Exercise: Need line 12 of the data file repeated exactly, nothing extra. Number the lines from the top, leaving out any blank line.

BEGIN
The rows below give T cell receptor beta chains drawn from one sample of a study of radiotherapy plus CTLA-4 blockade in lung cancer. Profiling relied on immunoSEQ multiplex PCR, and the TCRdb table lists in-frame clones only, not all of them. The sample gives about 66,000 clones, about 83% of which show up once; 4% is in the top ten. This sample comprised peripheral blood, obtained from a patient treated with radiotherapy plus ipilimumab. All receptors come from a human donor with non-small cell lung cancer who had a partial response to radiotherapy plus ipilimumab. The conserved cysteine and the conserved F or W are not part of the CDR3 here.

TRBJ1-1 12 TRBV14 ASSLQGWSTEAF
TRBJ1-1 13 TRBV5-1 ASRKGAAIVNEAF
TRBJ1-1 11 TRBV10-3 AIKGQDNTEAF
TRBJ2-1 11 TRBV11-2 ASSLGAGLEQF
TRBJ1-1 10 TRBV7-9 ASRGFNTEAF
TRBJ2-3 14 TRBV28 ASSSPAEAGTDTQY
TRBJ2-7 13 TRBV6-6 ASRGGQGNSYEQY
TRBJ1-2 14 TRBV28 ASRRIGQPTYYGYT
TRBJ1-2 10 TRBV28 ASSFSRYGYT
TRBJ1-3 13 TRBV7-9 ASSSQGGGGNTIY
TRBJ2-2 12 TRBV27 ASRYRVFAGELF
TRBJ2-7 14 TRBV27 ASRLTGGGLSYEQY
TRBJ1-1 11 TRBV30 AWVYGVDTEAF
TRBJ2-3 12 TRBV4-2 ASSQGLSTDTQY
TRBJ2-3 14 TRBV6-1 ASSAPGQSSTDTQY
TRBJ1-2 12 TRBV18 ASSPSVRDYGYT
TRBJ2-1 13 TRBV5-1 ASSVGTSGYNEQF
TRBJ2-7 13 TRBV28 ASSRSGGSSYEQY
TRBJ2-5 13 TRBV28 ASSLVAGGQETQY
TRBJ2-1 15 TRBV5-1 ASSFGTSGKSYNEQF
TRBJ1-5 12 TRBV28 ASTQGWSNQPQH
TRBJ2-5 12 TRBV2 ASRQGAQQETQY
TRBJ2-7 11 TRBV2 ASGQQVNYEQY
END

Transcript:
TRBJ2-2 12 TRBV27 ASRYRVFAGELF